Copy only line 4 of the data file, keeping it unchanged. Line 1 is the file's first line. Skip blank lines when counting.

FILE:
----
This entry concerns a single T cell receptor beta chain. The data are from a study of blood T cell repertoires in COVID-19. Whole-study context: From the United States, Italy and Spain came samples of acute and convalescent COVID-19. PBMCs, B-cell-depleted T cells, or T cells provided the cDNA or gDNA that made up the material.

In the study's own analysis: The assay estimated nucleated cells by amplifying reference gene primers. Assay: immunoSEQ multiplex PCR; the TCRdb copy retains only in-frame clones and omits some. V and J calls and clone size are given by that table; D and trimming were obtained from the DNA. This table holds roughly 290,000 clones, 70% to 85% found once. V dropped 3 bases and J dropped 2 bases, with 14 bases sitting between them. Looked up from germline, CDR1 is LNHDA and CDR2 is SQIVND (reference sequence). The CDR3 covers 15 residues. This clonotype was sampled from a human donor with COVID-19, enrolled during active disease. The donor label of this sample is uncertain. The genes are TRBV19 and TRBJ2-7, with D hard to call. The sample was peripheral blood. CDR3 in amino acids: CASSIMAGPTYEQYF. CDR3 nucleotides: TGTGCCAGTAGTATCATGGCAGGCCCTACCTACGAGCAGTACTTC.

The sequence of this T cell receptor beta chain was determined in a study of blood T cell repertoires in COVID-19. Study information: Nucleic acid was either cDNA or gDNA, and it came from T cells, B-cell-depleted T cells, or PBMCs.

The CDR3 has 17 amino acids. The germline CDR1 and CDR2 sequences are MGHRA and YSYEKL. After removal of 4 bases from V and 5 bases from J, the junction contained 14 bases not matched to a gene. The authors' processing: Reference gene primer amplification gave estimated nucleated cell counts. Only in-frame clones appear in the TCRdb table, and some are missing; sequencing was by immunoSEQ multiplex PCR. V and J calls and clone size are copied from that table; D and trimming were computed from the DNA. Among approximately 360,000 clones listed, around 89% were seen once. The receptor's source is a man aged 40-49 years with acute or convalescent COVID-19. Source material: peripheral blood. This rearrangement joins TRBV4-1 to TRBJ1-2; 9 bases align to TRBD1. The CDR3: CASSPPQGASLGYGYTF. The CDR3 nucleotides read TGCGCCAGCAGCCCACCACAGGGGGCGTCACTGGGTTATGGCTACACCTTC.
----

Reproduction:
The CDR3 has 17 amino acids. The germline CDR1 and CDR2 sequences are MGHRA and YSYEKL. After removal of 4 bases from V and 5 bases from J, the junction contained 14 bases not matched to a gene. The authors' processing: Reference gene primer amplification gave estimated nucleated cell counts. Only in-frame clones appear in the TCRdb table, and some are missing; sequencing was by immunoSEQ multiplex PCR. V and J calls and clone size are copied from that table; D and trimming were computed from the DNA. Among approximately 360,000 clones listed, around 89% were seen once. The receptor's source is a man aged 40-49 years with acute or convalescent COVID-19. Source material: peripheral blood. This rearrangement joins TRBV4-1 to TRBJ1-2; 9 bases align to TRBD1. The CDR3: CASSPPQGASLGYGYTF. The CDR3 nucleotides read TGCGCCAGCAGCCCACCACAGGGGGCGTCACTGGGTTATGGCTACACCTTC.